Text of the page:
The Ryan Thomas Foundation: Good People Are Remembered (January 12) – The Ryan Thomas Foundation is dedicated to helping prevent water-related fatalities. The Thomas family started the Ryan Thomas Foundation in honor of their much-loved son, brother, grandson, nephew, and cousin. By all accounts, Ryan was a wonderful young man who had his whole life in front of him. He was in his junior year as a communications major at Arizona State University, and he loved his family, sports, and being outside. In late 2008, just three months after he turned 21, Ryan went out on a lake with some friends. Although he was a good swimmer, he accidentally drowned. Before Ryan passed away, he had written a mission statement for one of his college classes. “I just want to be a good person,” he wrote. “Good people are remembered.” Ryan’s family wants you to remember Ryan by learning CPR and always wearing a life vest when you’re on the water.
Mya Terry – Budded on Earth ... to Bloom in Heaven (January 17) – In 2007, one of Mya Terry’s kindergarten teachers noticed that her neck seemed swollen. Her mom, Kelly, took her to the pediatrician, and within hours Mya was admitted to the hospital. Tests revealed that she had Stage Three non-Hodgkin’s lymphoma. Mya battled the disease for more than five years before she passed away in 2013, at the age of 10. Mya was active with the girl scouts, played soccer, swam, and liked to ride her bike. She also spent a lot of time giving back to others. Her philanthropic activities include Mya's Mommy Bags, bone marrow swabbing drives, annual blood donation drives, and the “Mya Sent Me: Pay It Forward/Random Act of Kindness” movement. Mya’s mom started The Mya Lin Terry Foundation to honor her daughter’s “warrior princess spirit.” The organization is dedicated to fostering the spirit of giving, enriching the lives of pediatric cancer patients, raising awareness about childhood cancer, and supporting research into causes and better treatment methods.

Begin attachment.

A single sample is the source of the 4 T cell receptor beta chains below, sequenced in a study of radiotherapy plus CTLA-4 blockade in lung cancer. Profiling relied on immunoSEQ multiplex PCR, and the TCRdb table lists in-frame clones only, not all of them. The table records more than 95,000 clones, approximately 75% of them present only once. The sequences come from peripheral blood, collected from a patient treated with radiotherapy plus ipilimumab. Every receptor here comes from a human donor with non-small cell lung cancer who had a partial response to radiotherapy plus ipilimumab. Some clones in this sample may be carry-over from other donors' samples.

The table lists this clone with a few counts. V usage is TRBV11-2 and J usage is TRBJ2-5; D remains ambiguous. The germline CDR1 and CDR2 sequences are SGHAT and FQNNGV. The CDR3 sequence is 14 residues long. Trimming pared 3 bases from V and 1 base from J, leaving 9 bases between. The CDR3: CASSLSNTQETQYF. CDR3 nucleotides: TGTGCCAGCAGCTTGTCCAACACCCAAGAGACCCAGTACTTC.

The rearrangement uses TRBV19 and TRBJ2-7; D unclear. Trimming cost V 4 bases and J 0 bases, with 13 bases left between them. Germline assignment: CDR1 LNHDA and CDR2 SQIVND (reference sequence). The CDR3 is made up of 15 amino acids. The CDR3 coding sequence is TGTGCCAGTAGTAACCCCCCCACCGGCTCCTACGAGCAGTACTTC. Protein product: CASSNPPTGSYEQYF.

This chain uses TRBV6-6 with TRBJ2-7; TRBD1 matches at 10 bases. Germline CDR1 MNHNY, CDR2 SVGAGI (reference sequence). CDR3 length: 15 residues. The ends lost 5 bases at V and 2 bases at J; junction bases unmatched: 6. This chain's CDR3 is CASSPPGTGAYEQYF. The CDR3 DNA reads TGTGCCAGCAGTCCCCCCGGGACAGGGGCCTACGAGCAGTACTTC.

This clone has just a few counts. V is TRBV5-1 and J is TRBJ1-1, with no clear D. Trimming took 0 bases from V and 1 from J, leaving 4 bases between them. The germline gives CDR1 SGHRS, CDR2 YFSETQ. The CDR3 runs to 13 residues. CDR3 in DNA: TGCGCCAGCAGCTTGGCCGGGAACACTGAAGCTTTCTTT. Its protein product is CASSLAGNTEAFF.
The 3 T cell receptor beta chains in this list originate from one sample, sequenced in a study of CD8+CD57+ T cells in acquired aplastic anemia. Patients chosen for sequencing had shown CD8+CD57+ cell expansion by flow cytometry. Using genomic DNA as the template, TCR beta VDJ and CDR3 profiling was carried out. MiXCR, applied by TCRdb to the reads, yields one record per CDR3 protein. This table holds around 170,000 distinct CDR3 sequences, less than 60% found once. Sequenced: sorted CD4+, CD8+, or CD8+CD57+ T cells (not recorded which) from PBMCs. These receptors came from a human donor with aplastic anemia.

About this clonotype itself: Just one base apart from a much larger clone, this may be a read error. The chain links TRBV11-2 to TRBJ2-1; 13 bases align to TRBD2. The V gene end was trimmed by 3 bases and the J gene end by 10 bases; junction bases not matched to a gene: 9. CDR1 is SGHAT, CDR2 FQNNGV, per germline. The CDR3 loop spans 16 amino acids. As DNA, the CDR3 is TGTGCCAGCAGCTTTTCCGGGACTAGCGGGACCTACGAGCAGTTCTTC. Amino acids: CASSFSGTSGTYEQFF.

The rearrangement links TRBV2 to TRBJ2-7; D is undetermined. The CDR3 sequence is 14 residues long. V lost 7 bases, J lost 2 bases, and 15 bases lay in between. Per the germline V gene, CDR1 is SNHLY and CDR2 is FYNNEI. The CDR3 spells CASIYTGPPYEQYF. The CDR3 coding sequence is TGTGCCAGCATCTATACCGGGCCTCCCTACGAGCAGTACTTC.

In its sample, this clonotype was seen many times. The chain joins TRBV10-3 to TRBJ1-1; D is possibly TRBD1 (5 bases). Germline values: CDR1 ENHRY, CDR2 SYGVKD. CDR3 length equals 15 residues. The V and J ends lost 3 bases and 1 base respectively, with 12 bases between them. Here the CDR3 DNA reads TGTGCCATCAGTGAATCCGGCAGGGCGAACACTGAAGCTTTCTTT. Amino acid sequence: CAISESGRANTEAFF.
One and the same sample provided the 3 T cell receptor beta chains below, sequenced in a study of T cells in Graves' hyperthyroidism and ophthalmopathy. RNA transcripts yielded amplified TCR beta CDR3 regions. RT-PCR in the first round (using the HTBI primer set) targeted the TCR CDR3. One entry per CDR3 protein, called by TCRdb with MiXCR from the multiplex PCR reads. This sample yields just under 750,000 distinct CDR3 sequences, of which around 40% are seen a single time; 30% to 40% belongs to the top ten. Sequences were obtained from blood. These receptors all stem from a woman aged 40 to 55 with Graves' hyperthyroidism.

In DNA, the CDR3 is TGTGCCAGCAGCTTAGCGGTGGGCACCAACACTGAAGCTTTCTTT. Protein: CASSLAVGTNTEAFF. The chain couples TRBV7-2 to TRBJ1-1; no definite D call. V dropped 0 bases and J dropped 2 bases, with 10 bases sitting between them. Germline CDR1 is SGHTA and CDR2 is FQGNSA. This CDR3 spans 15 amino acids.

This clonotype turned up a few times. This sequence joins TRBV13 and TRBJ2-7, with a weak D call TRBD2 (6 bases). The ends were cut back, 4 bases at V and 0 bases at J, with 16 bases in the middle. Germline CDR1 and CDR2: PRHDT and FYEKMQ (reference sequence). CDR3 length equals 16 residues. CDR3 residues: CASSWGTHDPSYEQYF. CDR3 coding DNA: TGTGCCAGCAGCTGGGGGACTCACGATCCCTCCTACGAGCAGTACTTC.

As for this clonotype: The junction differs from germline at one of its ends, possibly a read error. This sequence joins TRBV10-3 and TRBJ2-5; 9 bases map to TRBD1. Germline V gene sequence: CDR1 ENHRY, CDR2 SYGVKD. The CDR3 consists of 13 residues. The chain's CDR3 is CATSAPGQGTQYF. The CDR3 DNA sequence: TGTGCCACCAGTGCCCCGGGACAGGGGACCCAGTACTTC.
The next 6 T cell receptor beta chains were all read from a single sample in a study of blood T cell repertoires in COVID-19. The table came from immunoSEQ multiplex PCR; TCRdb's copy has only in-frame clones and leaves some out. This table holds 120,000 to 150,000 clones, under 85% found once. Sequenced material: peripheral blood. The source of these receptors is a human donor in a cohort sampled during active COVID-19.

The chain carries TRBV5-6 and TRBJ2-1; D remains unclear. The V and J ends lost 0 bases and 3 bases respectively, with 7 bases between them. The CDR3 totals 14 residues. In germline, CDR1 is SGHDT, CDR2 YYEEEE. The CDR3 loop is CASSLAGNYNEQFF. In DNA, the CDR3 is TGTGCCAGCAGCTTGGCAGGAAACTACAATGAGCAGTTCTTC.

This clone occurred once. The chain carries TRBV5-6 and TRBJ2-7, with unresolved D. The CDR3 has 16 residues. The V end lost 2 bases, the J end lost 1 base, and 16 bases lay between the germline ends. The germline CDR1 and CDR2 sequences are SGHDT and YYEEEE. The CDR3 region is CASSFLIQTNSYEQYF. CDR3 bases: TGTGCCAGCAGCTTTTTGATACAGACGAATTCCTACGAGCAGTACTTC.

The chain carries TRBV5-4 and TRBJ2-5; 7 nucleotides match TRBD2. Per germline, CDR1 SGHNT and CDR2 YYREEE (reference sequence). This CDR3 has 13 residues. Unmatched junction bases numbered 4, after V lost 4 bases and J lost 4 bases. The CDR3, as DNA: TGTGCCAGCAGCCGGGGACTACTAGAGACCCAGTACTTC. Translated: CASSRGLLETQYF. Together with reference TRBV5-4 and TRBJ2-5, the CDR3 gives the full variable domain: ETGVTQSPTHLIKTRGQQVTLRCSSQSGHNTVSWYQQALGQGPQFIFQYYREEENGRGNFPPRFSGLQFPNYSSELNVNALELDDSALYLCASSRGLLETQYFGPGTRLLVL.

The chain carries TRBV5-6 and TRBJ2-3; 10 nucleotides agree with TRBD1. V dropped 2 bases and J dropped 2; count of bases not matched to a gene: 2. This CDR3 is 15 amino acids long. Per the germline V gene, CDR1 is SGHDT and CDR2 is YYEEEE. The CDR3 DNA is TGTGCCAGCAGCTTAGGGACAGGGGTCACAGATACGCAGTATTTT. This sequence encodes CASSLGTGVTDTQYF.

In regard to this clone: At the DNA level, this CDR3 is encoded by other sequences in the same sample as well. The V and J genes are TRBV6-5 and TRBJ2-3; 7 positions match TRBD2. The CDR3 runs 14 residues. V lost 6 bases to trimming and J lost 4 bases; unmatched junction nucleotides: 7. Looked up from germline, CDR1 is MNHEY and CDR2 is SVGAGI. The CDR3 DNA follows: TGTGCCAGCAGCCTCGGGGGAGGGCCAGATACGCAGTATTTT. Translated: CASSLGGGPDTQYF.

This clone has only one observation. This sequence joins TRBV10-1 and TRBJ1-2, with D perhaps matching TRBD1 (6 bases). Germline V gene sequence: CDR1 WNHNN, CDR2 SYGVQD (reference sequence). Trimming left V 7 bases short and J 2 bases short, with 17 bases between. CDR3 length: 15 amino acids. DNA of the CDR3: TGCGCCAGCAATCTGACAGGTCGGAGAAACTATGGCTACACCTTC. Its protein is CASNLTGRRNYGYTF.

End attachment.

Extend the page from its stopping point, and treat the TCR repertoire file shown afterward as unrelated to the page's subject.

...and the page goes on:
Lucy Was a Bright Star, and Her Light Keeps Shining (January 19) – Stuart and Jenny Rayner say that their daughter Lucy was “a beautiful, sensitive soul, a daughter, a sister, a girlfriend, a granddaughter, a cousin, an auntie, a best friend, a helper, a hard worker, a diva, a perfectionist, a wild child, a risk taker, a party animal [and] the list goes on…” Lucy was 22 years old when she took her own life. It was something, her parents say, that no one saw coming. Lucy had mood swings, but she had never been diagnosed with depression or any form of mental illness. But she didn’t talk about her feelings, finding it hard to express her emotions. The Rayners started The Lucy Rayner Foundation to keep their daughter’s memory alive. The organization’s main goal is to raise awareness of the signs and symptoms of depression, and help change the way mental health is perceived.